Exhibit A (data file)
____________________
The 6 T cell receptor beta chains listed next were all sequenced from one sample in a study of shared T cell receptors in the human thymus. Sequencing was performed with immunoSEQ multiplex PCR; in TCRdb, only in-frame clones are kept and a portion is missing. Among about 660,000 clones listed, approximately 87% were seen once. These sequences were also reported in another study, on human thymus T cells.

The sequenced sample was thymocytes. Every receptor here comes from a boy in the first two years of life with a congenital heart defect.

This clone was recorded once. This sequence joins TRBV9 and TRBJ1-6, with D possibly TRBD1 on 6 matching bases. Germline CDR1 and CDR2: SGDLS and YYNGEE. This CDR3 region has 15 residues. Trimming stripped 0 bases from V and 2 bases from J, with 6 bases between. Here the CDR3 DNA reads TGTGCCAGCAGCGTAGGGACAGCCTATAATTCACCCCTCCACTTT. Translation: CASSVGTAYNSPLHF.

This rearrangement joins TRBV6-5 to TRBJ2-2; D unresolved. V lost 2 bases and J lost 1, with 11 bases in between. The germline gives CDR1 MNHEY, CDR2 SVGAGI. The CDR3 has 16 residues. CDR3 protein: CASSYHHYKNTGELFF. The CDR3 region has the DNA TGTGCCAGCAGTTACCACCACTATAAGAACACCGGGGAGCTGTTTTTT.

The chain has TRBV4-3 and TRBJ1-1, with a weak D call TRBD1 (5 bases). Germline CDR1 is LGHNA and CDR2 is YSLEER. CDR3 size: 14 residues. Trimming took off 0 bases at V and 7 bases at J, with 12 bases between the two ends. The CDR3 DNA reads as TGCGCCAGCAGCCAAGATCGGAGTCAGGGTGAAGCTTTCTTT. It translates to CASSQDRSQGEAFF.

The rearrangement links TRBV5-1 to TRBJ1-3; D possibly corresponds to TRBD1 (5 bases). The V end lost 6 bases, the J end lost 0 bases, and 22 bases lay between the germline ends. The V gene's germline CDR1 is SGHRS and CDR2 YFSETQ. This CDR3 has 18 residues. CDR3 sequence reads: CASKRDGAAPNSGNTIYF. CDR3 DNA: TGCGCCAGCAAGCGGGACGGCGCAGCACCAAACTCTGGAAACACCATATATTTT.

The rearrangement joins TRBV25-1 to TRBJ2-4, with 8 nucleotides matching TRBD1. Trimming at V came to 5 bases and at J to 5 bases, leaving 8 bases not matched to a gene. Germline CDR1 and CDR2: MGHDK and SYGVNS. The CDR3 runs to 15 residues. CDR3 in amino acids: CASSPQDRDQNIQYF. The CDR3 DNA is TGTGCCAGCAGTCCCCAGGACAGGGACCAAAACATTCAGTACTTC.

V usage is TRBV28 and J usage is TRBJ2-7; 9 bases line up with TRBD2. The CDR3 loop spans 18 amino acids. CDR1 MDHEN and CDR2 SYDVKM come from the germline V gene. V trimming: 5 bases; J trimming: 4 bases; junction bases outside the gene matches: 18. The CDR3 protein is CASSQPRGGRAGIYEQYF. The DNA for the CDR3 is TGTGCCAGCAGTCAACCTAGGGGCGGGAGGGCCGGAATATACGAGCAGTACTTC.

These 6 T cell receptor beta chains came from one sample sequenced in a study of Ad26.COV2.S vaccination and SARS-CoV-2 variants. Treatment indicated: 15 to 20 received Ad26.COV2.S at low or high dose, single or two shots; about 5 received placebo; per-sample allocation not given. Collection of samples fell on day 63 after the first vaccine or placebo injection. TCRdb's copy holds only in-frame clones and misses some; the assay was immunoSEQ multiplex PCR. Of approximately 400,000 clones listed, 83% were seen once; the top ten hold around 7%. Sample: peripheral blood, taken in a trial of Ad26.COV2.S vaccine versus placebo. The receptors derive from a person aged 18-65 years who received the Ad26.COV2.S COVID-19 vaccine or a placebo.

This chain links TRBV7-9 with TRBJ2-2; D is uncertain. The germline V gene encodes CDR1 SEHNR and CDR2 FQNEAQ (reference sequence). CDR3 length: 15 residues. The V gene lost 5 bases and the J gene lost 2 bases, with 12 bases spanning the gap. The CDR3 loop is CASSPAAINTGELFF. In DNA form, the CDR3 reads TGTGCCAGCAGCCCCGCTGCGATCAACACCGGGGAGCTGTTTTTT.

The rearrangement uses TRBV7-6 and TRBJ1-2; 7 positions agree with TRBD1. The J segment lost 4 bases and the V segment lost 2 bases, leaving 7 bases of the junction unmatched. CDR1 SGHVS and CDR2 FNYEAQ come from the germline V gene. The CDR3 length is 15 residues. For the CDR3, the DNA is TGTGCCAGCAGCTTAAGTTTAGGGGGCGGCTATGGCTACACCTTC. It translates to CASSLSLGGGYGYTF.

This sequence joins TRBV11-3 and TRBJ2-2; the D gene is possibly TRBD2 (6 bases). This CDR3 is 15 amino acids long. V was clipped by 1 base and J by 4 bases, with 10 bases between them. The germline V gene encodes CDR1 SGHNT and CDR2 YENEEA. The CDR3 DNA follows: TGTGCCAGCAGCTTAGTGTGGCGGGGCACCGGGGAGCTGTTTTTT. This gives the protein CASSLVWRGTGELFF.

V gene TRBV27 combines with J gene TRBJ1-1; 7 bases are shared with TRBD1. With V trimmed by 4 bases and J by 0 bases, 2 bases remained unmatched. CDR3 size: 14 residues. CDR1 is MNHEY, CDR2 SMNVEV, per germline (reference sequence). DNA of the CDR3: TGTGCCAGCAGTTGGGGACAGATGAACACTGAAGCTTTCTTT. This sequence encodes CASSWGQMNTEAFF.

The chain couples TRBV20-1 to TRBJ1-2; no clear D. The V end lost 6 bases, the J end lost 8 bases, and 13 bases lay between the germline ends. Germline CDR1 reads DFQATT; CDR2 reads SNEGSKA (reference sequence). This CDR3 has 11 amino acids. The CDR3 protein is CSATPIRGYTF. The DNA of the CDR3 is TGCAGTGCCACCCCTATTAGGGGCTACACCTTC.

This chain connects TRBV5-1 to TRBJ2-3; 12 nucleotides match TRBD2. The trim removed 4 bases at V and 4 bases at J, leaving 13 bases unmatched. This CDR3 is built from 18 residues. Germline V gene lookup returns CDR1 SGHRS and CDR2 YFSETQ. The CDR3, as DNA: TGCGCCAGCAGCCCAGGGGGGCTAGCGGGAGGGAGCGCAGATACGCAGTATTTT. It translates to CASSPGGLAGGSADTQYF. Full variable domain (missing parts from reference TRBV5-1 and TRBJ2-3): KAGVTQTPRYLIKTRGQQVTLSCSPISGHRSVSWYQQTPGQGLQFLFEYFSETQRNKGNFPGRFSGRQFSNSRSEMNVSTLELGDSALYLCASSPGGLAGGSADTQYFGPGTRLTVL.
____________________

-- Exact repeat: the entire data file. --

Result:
The 6 T cell receptor beta chains listed next were all sequenced from one sample in a study of shared T cell receptors in the human thymus. Sequencing was performed with immunoSEQ multiplex PCR; in TCRdb, only in-frame clones are kept and a portion is missing. Among about 660,000 clones listed, approximately 87% were seen once. These sequences were also reported in another study, on human thymus T cells.

The sequenced sample was thymocytes. Every receptor here comes from a boy in the first two years of life with a congenital heart defect.

This clone was recorded once. This sequence joins TRBV9 and TRBJ1-6, with D possibly TRBD1 on 6 matching bases. Germline CDR1 and CDR2: SGDLS and YYNGEE. This CDR3 region has 15 residues. Trimming stripped 0 bases from V and 2 bases from J, with 6 bases between. Here the CDR3 DNA reads TGTGCCAGCAGCGTAGGGACAGCCTATAATTCACCCCTCCACTTT. Translation: CASSVGTAYNSPLHF.

This rearrangement joins TRBV6-5 to TRBJ2-2; D unresolved. V lost 2 bases and J lost 1, with 11 bases in between. The germline gives CDR1 MNHEY, CDR2 SVGAGI. The CDR3 has 16 residues. CDR3 protein: CASSYHHYKNTGELFF. The CDR3 region has the DNA TGTGCCAGCAGTTACCACCACTATAAGAACACCGGGGAGCTGTTTTTT.

The chain has TRBV4-3 and TRBJ1-1, with a weak D call TRBD1 (5 bases). Germline CDR1 is LGHNA and CDR2 is YSLEER. CDR3 size: 14 residues. Trimming took off 0 bases at V and 7 bases at J, with 12 bases between the two ends. The CDR3 DNA reads as TGCGCCAGCAGCCAAGATCGGAGTCAGGGTGAAGCTTTCTTT. It translates to CASSQDRSQGEAFF.

The rearrangement links TRBV5-1 to TRBJ1-3; D possibly corresponds to TRBD1 (5 bases). The V end lost 6 bases, the J end lost 0 bases, and 22 bases lay between the germline ends. The V gene's germline CDR1 is SGHRS and CDR2 YFSETQ. This CDR3 has 18 residues. CDR3 sequence reads: CASKRDGAAPNSGNTIYF. CDR3 DNA: TGCGCCAGCAAGCGGGACGGCGCAGCACCAAACTCTGGAAACACCATATATTTT.

The rearrangement joins TRBV25-1 to TRBJ2-4, with 8 nucleotides matching TRBD1. Trimming at V came to 5 bases and at J to 5 bases, leaving 8 bases not matched to a gene. Germline CDR1 and CDR2: MGHDK and SYGVNS. The CDR3 runs to 15 residues. CDR3 in amino acids: CASSPQDRDQNIQYF. The CDR3 DNA is TGTGCCAGCAGTCCCCAGGACAGGGACCAAAACATTCAGTACTTC.

V usage is TRBV28 and J usage is TRBJ2-7; 9 bases line up with TRBD2. The CDR3 loop spans 18 amino acids. CDR1 MDHEN and CDR2 SYDVKM come from the germline V gene. V trimming: 5 bases; J trimming: 4 bases; junction bases outside the gene matches: 18. The CDR3 protein is CASSQPRGGRAGIYEQYF. The DNA for the CDR3 is TGTGCCAGCAGTCAACCTAGGGGCGGGAGGGCCGGAATATACGAGCAGTACTTC.

These 6 T cell receptor beta chains came from one sample sequenced in a study of Ad26.COV2.S vaccination and SARS-CoV-2 variants. Treatment indicated: 15 to 20 received Ad26.COV2.S at low or high dose, single or two shots; about 5 received placebo; per-sample allocation not given. Collection of samples fell on day 63 after the first vaccine or placebo injection. TCRdb's copy holds only in-frame clones and misses some; the assay was immunoSEQ multiplex PCR. Of approximately 400,000 clones listed, 83% were seen once; the top ten hold around 7%. Sample: peripheral blood, taken in a trial of Ad26.COV2.S vaccine versus placebo. The receptors derive from a person aged 18-65 years who received the Ad26.COV2.S COVID-19 vaccine or a placebo.

This chain links TRBV7-9 with TRBJ2-2; D is uncertain. The germline V gene encodes CDR1 SEHNR and CDR2 FQNEAQ (reference sequence). CDR3 length: 15 residues. The V gene lost 5 bases and the J gene lost 2 bases, with 12 bases spanning the gap. The CDR3 loop is CASSPAAINTGELFF. In DNA form, the CDR3 reads TGTGCCAGCAGCCCCGCTGCGATCAACACCGGGGAGCTGTTTTTT.

The rearrangement uses TRBV7-6 and TRBJ1-2; 7 positions agree with TRBD1. The J segment lost 4 bases and the V segment lost 2 bases, leaving 7 bases of the junction unmatched. CDR1 SGHVS and CDR2 FNYEAQ come from the germline V gene. The CDR3 length is 15 residues. For the CDR3, the DNA is TGTGCCAGCAGCTTAAGTTTAGGGGGCGGCTATGGCTACACCTTC. It translates to CASSLSLGGGYGYTF.

This sequence joins TRBV11-3 and TRBJ2-2; the D gene is possibly TRBD2 (6 bases). This CDR3 is 15 amino acids long. V was clipped by 1 base and J by 4 bases, with 10 bases between them. The germline V gene encodes CDR1 SGHNT and CDR2 YENEEA. The CDR3 DNA follows: TGTGCCAGCAGCTTAGTGTGGCGGGGCACCGGGGAGCTGTTTTTT. This gives the protein CASSLVWRGTGELFF.

V gene TRBV27 combines with J gene TRBJ1-1; 7 bases are shared with TRBD1. With V trimmed by 4 bases and J by 0 bases, 2 bases remained unmatched. CDR3 size: 14 residues. CDR1 is MNHEY, CDR2 SMNVEV, per germline (reference sequence). DNA of the CDR3: TGTGCCAGCAGTTGGGGACAGATGAACACTGAAGCTTTCTTT. This sequence encodes CASSWGQMNTEAFF.

The chain couples TRBV20-1 to TRBJ1-2; no clear D. The V end lost 6 bases, the J end lost 8 bases, and 13 bases lay between the germline ends. Germline CDR1 reads DFQATT; CDR2 reads SNEGSKA (reference sequence). This CDR3 has 11 amino acids. The CDR3 protein is CSATPIRGYTF. The DNA of the CDR3 is TGCAGTGCCACCCCTATTAGGGGCTACACCTTC.

This chain connects TRBV5-1 to TRBJ2-3; 12 nucleotides match TRBD2. The trim removed 4 bases at V and 4 bases at J, leaving 13 bases unmatched. This CDR3 is built from 18 residues. Germline V gene lookup returns CDR1 SGHRS and CDR2 YFSETQ. The CDR3, as DNA: TGCGCCAGCAGCCCAGGGGGGCTAGCGGGAGGGAGCGCAGATACGCAGTATTTT. It translates to CASSPGGLAGGSADTQYF. Full variable domain (missing parts from reference TRBV5-1 and TRBJ2-3): KAGVTQTPRYLIKTRGQQVTLSCSPISGHRSVSWYQQTPGQGLQFLFEYFSETQRNKGNFPGRFSGRQFSNSRSEMNVSTLELGDSALYLCASSPGGLAGGSADTQYFGPGTRLTVL.